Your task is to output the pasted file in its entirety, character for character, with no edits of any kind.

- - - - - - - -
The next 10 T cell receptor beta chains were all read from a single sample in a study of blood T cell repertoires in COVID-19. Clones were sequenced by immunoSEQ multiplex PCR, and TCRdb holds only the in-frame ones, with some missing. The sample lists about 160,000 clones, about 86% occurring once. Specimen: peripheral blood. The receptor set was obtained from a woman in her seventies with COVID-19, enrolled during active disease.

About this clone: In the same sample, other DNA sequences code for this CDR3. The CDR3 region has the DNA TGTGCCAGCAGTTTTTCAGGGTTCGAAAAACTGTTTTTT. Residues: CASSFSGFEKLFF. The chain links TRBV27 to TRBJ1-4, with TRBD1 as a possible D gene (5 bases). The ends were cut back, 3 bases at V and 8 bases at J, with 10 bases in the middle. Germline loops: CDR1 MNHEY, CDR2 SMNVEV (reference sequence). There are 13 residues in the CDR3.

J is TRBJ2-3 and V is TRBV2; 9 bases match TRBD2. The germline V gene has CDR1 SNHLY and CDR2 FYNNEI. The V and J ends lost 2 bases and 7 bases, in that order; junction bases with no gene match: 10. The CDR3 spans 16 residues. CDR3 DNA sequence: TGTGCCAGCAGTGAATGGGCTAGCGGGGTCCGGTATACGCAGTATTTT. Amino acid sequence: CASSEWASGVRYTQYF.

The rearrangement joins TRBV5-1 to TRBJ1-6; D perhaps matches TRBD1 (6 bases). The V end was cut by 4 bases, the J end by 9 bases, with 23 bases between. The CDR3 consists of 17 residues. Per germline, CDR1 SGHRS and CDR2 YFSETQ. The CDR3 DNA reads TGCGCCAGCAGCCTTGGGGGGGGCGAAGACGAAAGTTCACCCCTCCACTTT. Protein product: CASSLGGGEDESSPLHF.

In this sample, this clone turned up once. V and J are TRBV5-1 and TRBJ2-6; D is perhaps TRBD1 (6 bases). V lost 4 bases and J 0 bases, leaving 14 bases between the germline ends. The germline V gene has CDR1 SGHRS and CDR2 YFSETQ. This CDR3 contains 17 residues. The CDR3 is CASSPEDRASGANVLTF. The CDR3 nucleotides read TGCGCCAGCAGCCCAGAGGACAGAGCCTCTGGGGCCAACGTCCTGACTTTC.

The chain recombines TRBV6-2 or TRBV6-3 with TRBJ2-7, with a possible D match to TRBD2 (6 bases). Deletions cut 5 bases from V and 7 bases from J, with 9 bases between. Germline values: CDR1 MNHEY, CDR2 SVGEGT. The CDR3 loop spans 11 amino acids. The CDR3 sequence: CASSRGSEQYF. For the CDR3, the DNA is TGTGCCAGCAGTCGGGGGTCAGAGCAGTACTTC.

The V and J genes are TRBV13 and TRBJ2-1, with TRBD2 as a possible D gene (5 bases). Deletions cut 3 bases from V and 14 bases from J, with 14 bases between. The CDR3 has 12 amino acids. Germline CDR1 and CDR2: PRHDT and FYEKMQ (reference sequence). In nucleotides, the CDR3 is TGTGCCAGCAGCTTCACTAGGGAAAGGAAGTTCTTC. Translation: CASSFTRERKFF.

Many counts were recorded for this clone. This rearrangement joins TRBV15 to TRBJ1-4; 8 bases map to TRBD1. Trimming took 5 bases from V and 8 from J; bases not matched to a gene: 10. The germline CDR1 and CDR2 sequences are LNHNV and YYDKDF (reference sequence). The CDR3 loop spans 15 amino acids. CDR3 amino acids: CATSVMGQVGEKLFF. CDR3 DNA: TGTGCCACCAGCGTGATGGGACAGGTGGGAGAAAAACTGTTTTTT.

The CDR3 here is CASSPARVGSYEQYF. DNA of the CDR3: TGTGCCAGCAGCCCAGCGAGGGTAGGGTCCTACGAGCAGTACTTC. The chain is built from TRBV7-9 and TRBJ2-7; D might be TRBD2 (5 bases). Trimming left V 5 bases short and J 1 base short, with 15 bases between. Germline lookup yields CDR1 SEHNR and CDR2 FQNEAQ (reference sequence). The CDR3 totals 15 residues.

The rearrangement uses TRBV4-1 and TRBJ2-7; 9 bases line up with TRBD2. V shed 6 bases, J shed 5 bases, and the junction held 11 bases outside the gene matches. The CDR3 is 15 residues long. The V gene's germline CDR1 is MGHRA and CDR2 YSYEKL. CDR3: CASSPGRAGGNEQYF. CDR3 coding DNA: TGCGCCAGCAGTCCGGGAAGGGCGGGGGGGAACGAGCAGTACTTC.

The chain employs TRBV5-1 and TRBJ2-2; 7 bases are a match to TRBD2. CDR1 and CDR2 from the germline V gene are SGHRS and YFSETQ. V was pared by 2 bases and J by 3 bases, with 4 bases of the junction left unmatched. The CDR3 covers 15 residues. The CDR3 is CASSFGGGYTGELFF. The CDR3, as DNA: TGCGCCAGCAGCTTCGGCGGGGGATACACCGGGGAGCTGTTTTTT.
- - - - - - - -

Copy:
The next 10 T cell receptor beta chains were all read from a single sample in a study of blood T cell repertoires in COVID-19. Clones were sequenced by immunoSEQ multiplex PCR, and TCRdb holds only the in-frame ones, with some missing. The sample lists about 160,000 clones, about 86% occurring once. Specimen: peripheral blood. The receptor set was obtained from a woman in her seventies with COVID-19, enrolled during active disease.

About this clone: In the same sample, other DNA sequences code for this CDR3. The CDR3 region has the DNA TGTGCCAGCAGTTTTTCAGGGTTCGAAAAACTGTTTTTT. Residues: CASSFSGFEKLFF. The chain links TRBV27 to TRBJ1-4, with TRBD1 as a possible D gene (5 bases). The ends were cut back, 3 bases at V and 8 bases at J, with 10 bases in the middle. Germline loops: CDR1 MNHEY, CDR2 SMNVEV (reference sequence). There are 13 residues in the CDR3.

J is TRBJ2-3 and V is TRBV2; 9 bases match TRBD2. The germline V gene has CDR1 SNHLY and CDR2 FYNNEI. The V and J ends lost 2 bases and 7 bases, in that order; junction bases with no gene match: 10. The CDR3 spans 16 residues. CDR3 DNA sequence: TGTGCCAGCAGTGAATGGGCTAGCGGGGTCCGGTATACGCAGTATTTT. Amino acid sequence: CASSEWASGVRYTQYF.

The rearrangement joins TRBV5-1 to TRBJ1-6; D perhaps matches TRBD1 (6 bases). The V end was cut by 4 bases, the J end by 9 bases, with 23 bases between. The CDR3 consists of 17 residues. Per germline, CDR1 SGHRS and CDR2 YFSETQ. The CDR3 DNA reads TGCGCCAGCAGCCTTGGGGGGGGCGAAGACGAAAGTTCACCCCTCCACTTT. Protein product: CASSLGGGEDESSPLHF.

In this sample, this clone turned up once. V and J are TRBV5-1 and TRBJ2-6; D is perhaps TRBD1 (6 bases). V lost 4 bases and J 0 bases, leaving 14 bases between the germline ends. The germline V gene has CDR1 SGHRS and CDR2 YFSETQ. This CDR3 contains 17 residues. The CDR3 is CASSPEDRASGANVLTF. The CDR3 nucleotides read TGCGCCAGCAGCCCAGAGGACAGAGCCTCTGGGGCCAACGTCCTGACTTTC.

The chain recombines TRBV6-2 or TRBV6-3 with TRBJ2-7, with a possible D match to TRBD2 (6 bases). Deletions cut 5 bases from V and 7 bases from J, with 9 bases between. Germline values: CDR1 MNHEY, CDR2 SVGEGT. The CDR3 loop spans 11 amino acids. The CDR3 sequence: CASSRGSEQYF. For the CDR3, the DNA is TGTGCCAGCAGTCGGGGGTCAGAGCAGTACTTC.

The V and J genes are TRBV13 and TRBJ2-1, with TRBD2 as a possible D gene (5 bases). Deletions cut 3 bases from V and 14 bases from J, with 14 bases between. The CDR3 has 12 amino acids. Germline CDR1 and CDR2: PRHDT and FYEKMQ (reference sequence). In nucleotides, the CDR3 is TGTGCCAGCAGCTTCACTAGGGAAAGGAAGTTCTTC. Translation: CASSFTRERKFF.

Many counts were recorded for this clone. This rearrangement joins TRBV15 to TRBJ1-4; 8 bases map to TRBD1. Trimming took 5 bases from V and 8 from J; bases not matched to a gene: 10. The germline CDR1 and CDR2 sequences are LNHNV and YYDKDF (reference sequence). The CDR3 loop spans 15 amino acids. CDR3 amino acids: CATSVMGQVGEKLFF. CDR3 DNA: TGTGCCACCAGCGTGATGGGACAGGTGGGAGAAAAACTGTTTTTT.

The CDR3 here is CASSPARVGSYEQYF. DNA of the CDR3: TGTGCCAGCAGCCCAGCGAGGGTAGGGTCCTACGAGCAGTACTTC. The chain is built from TRBV7-9 and TRBJ2-7; D might be TRBD2 (5 bases). Trimming left V 5 bases short and J 1 base short, with 15 bases between. Germline lookup yields CDR1 SEHNR and CDR2 FQNEAQ (reference sequence). The CDR3 totals 15 residues.

The rearrangement uses TRBV4-1 and TRBJ2-7; 9 bases line up with TRBD2. V shed 6 bases, J shed 5 bases, and the junction held 11 bases outside the gene matches. The CDR3 is 15 residues long. The V gene's germline CDR1 is MGHRA and CDR2 YSYEKL. CDR3: CASSPGRAGGNEQYF. CDR3 coding DNA: TGCGCCAGCAGTCCGGGAAGGGCGGGGGGGAACGAGCAGTACTTC.

The chain employs TRBV5-1 and TRBJ2-2; 7 bases are a match to TRBD2. CDR1 and CDR2 from the germline V gene are SGHRS and YFSETQ. V was pared by 2 bases and J by 3 bases, with 4 bases of the junction left unmatched. The CDR3 covers 15 residues. The CDR3 is CASSFGGGYTGELFF. The CDR3, as DNA: TGCGCCAGCAGCTTCGGCGGGGGATACACCGGGGAGCTGTTTTTT.